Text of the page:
And then there’s child care. A 2013 report from the Urban Institute, a liberal-leaning think tank, found that the average annual price for an infant full time at a child care center ranges from $4,600 in Mississippi to $15,000 in Massachusetts. The Child Care Development Fund provides a federal block grant for child care to low-income families. But if a family earns too much to qualify, child care expenses can outstrip income gains.

Elaine Maag, a senior research associate at the Urban Institute, told Al Jazeera that in all likelihood there is “a valley where you owe more for child care … because your income is too low to qualify for the child care credit but too high to qualify for child care subsidies.”

Up to a certain income threshold, parents are eligible for federal child tax credits. There is also the federal earned income tax credit (EITC), and, according to the Center on Budget and Policy Priorities, 26 states have their own earned income tax credits.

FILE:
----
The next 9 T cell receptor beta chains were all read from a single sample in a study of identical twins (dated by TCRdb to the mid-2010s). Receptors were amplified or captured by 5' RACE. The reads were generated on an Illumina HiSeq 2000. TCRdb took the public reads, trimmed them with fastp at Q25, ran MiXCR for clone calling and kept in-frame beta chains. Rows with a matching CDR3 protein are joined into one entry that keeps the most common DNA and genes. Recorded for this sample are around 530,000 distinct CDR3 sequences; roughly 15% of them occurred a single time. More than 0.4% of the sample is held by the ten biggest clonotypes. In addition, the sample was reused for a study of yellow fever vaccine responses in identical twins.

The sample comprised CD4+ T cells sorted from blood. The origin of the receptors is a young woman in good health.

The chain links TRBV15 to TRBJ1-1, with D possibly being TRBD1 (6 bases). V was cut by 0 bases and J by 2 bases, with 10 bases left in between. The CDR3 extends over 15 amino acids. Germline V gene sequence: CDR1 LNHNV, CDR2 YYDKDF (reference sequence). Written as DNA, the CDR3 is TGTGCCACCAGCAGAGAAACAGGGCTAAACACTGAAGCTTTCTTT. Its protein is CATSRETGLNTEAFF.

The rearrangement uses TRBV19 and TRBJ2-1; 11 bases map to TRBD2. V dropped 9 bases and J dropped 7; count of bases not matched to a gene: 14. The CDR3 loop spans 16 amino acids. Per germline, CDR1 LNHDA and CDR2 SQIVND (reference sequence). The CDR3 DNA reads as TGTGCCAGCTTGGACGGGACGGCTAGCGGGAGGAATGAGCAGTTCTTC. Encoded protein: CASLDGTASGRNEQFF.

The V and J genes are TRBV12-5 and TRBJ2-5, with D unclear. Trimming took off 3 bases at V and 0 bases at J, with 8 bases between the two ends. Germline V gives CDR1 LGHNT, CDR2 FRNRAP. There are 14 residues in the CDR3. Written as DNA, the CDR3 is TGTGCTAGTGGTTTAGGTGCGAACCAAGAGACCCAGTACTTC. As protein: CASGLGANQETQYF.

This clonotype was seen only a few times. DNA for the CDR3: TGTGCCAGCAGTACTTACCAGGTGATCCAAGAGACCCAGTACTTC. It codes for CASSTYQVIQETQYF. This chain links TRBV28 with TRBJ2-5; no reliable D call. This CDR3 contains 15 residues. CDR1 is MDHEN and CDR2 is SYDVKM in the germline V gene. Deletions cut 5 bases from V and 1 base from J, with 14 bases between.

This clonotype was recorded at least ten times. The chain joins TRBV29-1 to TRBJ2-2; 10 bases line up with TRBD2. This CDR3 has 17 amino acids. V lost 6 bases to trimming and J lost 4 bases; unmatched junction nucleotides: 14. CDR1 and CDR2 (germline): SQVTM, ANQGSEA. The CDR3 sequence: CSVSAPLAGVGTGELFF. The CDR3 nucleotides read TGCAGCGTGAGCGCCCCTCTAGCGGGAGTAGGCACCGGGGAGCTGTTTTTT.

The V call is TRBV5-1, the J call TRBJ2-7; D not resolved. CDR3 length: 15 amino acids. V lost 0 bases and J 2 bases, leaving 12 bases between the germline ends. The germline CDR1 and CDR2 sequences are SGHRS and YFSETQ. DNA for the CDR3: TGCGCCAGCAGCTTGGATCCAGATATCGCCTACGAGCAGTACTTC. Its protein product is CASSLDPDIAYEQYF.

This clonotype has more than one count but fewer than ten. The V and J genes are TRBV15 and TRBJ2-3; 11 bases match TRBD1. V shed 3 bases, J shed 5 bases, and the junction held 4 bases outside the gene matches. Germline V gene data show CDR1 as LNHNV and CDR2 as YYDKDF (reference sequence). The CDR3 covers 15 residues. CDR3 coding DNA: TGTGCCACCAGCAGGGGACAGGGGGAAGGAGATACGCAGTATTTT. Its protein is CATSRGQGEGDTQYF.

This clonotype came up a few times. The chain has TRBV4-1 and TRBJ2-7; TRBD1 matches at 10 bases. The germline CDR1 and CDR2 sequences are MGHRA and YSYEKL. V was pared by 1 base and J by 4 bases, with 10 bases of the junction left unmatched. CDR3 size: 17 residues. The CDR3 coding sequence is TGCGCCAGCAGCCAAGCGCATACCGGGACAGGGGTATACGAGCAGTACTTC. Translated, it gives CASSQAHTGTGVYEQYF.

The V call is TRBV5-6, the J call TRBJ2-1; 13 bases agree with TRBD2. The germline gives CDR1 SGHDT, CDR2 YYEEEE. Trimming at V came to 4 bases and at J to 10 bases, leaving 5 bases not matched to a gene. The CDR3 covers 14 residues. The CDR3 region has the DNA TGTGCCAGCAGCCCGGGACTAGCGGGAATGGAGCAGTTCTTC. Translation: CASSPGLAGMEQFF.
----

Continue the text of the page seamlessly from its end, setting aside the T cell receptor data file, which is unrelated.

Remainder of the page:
It gets complicated. In data provided by the Tax Policy Center, a joint project of the Urban Institute and the Brookings Institution, in 2015, a family with one child and income of $9,880 to $18,110 is eligible for a maximum federal EITC of $3,359. A family with three children that earns a minimum of $13,870, is eligible for a maximum EITC of $6,242. But that system relies on parents filing tax returns. For people with income is below a certain threshold, filing a tax return is not required. 

“We know many people who are eligible for those benefits don’t ever go in and apply for them and don’t receive them,” said Maag. “So it is possible you will choose not to file a return, in which case you will not get the earned income tax credit.” According to the IRS, the percentage of Americans eligible for an EITC who take it is 80 percent.